1. Connect a Reliable Power Supply

One thing you need to make sure with any Raspberry Pi setup is that you’re using a reliable power supply. The Raspberry Pi 3 (which is the best solution for desktop use) requires a micro-USB power connector. Ideally this should be connected to a power supply adapter with a 2.5A capacity.

While it may seem more convenient to connect the Pi directly to a USB port on your power bar, or to use your smartphone charger, these deliver unreliable results.

Consider this: You’re using the Pi for desktop work, internet, email, office tasks. Some programming. You don’t want the computer to suddenly freeze or shut down because you’re asking too much of it. Avoid this by ensuring the power supply is up to specification, and reliable. You’ll find a 5V 2.5A power supply is more than powerful enough.

2. Employ a Lightweight Operating System

Once your power requirements are sorted out, you’ll need to install a distro that uses as few resources as possible. Pushing performance on your Raspberry Pi means keeping things to a minimum, and several Linux operating systems (distributions or distros) have been developed with this purpose in mind.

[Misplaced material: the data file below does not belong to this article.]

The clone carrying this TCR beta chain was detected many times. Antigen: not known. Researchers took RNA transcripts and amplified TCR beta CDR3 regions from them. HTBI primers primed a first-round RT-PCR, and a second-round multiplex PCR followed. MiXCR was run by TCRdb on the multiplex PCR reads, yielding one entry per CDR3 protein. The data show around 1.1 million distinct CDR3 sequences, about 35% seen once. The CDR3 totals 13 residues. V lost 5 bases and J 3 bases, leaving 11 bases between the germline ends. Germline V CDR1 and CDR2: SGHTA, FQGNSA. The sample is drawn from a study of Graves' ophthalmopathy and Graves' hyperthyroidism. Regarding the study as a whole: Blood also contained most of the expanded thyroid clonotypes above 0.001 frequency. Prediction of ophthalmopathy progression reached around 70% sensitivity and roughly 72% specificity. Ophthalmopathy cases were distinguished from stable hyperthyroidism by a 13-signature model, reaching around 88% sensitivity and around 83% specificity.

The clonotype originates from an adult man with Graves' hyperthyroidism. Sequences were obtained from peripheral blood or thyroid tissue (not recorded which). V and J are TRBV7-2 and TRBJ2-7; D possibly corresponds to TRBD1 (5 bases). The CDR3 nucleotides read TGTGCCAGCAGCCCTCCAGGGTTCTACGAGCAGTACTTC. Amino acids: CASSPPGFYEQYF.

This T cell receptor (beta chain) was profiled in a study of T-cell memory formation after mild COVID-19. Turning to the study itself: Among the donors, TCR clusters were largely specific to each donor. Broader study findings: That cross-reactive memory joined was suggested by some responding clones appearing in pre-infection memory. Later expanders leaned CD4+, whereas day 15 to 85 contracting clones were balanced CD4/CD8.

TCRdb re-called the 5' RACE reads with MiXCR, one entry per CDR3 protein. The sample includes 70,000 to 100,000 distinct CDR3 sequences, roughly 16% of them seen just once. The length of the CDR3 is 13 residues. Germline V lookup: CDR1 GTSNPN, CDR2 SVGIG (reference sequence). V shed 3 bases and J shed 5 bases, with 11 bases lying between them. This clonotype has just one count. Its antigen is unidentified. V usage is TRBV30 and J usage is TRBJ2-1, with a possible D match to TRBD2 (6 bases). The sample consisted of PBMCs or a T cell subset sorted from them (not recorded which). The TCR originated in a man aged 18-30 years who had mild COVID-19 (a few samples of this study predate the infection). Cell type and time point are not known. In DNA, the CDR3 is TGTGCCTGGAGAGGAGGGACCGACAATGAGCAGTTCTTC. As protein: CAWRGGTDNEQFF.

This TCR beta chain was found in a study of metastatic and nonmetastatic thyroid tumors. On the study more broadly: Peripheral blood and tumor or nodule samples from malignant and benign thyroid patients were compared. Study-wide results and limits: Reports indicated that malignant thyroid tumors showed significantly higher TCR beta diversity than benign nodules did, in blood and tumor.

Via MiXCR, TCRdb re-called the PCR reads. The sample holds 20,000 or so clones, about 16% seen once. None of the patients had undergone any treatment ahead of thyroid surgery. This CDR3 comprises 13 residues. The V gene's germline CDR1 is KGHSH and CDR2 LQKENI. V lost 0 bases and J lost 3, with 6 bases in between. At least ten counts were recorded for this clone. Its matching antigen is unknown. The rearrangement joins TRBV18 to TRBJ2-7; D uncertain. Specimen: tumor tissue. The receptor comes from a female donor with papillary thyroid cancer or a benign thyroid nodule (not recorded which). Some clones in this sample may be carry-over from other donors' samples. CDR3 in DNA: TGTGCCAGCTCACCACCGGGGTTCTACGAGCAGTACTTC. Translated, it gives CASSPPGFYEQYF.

3. Ditch the Bloatware

Running out of space on your Raspberry Pi? You can reclaim almost a full gigabyte of storage on your microSD card by removing some of the preinstalled software. You know those tools you never use?

For instance, while the Raspberry Pi 3 and later is suitable for use as a desktop, you might not need that functionality. So the presence of LibreOffice may seem utterly pointless. Ready to save 250MB?

Open a terminal window and enter:

sudo apt purge libreoffice*
sudo apt clean
sudo apt autoremove